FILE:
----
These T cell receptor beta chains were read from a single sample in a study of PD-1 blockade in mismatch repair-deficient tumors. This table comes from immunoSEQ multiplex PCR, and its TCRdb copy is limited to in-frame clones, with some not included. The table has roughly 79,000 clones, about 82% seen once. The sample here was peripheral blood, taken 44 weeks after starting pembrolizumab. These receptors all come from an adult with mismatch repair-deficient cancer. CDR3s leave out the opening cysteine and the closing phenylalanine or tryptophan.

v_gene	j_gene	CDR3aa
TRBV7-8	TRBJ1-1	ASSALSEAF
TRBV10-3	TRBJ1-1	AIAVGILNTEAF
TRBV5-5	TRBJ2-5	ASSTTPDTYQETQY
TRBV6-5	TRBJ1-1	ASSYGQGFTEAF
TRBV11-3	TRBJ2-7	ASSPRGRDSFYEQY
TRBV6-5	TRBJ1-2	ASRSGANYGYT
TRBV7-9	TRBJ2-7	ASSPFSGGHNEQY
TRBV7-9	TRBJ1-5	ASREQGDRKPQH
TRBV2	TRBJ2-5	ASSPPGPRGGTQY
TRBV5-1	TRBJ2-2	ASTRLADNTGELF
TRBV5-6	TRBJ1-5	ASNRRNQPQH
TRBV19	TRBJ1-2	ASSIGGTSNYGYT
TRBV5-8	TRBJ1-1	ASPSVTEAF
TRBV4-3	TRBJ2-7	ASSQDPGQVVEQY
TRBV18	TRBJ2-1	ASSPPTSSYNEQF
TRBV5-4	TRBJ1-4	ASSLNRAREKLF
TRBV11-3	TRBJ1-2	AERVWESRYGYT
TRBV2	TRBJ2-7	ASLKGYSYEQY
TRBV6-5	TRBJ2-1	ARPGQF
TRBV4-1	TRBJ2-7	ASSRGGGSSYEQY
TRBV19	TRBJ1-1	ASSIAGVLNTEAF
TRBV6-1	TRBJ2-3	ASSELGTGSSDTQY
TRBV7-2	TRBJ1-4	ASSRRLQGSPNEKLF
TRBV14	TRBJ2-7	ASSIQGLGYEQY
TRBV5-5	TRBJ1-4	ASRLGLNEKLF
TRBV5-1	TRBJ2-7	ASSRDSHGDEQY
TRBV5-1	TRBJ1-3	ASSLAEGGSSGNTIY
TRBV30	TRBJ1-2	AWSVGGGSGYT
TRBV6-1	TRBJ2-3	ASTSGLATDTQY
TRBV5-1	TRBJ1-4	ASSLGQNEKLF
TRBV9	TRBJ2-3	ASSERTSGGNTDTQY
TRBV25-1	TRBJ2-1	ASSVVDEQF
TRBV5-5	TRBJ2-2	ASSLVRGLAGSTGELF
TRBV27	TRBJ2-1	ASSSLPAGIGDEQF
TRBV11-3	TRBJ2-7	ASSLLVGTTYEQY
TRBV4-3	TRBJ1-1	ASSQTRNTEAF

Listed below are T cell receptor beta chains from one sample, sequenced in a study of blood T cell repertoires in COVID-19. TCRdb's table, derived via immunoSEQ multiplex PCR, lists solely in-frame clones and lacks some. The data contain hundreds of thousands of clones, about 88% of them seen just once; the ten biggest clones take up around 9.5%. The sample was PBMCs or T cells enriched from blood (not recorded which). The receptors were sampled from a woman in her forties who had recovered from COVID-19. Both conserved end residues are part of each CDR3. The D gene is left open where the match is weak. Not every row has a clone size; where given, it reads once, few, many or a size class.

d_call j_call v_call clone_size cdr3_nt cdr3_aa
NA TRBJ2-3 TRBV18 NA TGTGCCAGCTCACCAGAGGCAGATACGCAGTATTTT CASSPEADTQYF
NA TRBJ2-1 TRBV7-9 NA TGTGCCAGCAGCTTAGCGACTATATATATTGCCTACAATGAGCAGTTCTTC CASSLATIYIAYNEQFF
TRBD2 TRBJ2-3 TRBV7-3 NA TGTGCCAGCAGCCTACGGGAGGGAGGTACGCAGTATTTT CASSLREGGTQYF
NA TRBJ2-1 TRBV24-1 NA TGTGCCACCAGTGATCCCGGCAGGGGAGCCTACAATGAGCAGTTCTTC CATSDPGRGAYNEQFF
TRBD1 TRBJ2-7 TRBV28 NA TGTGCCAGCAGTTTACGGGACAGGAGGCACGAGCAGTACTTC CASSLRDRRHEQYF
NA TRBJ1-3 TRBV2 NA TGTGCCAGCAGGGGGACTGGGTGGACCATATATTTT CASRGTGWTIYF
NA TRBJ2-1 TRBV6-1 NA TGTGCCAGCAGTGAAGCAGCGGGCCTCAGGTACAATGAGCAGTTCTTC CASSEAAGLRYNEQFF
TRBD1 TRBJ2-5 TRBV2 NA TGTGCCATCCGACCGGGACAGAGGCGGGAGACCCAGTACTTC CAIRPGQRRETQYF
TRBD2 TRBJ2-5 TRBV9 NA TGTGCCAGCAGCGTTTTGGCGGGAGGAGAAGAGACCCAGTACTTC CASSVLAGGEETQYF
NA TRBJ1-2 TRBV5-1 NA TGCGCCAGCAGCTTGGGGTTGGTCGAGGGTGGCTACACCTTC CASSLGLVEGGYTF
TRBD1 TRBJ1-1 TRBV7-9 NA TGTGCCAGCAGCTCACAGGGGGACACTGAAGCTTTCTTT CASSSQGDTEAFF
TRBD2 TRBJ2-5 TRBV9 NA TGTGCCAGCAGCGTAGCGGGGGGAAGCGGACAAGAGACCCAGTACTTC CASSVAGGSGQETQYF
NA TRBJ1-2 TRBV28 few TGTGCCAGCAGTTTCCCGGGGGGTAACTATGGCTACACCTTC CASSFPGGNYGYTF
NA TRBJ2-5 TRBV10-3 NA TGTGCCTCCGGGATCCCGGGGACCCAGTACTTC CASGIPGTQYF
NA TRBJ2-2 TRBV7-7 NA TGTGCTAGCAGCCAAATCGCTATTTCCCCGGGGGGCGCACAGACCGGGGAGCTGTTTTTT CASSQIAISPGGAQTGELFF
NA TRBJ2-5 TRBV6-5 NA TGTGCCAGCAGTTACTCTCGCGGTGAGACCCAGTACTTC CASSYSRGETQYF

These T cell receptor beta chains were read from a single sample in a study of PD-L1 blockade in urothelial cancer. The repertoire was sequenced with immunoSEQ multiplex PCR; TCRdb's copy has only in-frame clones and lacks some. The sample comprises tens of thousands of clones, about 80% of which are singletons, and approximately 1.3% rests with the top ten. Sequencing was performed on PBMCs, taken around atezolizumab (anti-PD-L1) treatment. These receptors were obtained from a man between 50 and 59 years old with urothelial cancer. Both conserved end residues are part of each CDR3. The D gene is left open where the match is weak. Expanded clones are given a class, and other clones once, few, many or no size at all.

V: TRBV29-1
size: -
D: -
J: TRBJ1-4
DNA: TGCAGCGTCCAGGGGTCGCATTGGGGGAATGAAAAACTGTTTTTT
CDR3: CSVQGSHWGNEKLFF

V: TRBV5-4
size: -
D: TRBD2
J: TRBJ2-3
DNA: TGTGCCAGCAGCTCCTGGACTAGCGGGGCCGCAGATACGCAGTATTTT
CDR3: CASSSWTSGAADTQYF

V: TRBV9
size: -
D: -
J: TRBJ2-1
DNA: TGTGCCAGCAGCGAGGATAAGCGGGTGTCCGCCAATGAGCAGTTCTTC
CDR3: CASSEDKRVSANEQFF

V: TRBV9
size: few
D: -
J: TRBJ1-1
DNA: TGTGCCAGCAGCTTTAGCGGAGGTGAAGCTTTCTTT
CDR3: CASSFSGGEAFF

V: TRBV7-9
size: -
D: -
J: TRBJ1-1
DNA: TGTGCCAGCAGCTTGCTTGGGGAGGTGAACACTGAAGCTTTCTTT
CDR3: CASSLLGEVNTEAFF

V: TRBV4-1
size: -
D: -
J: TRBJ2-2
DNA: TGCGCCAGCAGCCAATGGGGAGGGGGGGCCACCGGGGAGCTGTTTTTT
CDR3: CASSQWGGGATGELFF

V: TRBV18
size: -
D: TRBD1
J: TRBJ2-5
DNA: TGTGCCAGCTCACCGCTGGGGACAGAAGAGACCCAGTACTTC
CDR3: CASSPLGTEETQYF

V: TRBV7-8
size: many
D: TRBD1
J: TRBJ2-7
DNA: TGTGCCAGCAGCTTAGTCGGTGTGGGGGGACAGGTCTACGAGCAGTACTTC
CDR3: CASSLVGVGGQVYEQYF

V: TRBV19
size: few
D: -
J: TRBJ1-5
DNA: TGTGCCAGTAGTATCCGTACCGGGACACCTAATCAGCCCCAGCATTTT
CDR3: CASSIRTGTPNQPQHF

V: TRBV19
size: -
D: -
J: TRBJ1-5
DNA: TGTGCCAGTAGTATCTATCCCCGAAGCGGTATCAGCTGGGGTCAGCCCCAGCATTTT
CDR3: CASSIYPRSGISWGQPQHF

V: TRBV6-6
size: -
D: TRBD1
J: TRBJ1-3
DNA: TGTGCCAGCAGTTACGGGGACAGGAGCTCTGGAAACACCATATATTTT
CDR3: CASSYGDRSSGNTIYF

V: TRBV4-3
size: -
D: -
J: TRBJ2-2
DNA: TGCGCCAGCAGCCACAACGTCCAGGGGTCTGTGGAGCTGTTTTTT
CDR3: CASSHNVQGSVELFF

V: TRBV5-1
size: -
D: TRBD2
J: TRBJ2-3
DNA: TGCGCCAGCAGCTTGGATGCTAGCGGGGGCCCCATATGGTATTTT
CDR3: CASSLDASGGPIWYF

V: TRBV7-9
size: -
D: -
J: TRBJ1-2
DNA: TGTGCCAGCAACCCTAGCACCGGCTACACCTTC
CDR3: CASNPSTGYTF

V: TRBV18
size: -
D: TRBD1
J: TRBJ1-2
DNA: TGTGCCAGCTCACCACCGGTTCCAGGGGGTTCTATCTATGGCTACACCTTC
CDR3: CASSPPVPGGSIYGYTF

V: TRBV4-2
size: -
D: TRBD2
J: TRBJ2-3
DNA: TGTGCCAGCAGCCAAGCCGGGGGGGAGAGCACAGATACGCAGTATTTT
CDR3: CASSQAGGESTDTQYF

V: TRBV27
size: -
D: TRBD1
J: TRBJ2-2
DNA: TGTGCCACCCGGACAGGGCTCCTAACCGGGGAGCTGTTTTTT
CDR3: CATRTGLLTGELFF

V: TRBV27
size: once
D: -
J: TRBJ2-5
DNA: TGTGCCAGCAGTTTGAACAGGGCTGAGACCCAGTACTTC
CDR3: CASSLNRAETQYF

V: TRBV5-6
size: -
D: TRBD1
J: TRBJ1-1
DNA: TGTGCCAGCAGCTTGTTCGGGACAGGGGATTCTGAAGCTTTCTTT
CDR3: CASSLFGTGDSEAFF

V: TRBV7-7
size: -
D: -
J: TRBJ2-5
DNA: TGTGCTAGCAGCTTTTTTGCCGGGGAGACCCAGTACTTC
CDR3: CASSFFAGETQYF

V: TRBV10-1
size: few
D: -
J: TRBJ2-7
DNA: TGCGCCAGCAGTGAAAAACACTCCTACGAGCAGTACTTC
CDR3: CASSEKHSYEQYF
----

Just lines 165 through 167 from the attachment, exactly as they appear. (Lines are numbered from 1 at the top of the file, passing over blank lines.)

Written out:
CDR3: CASSLNRAETQYF

V: TRBV5-6
size: -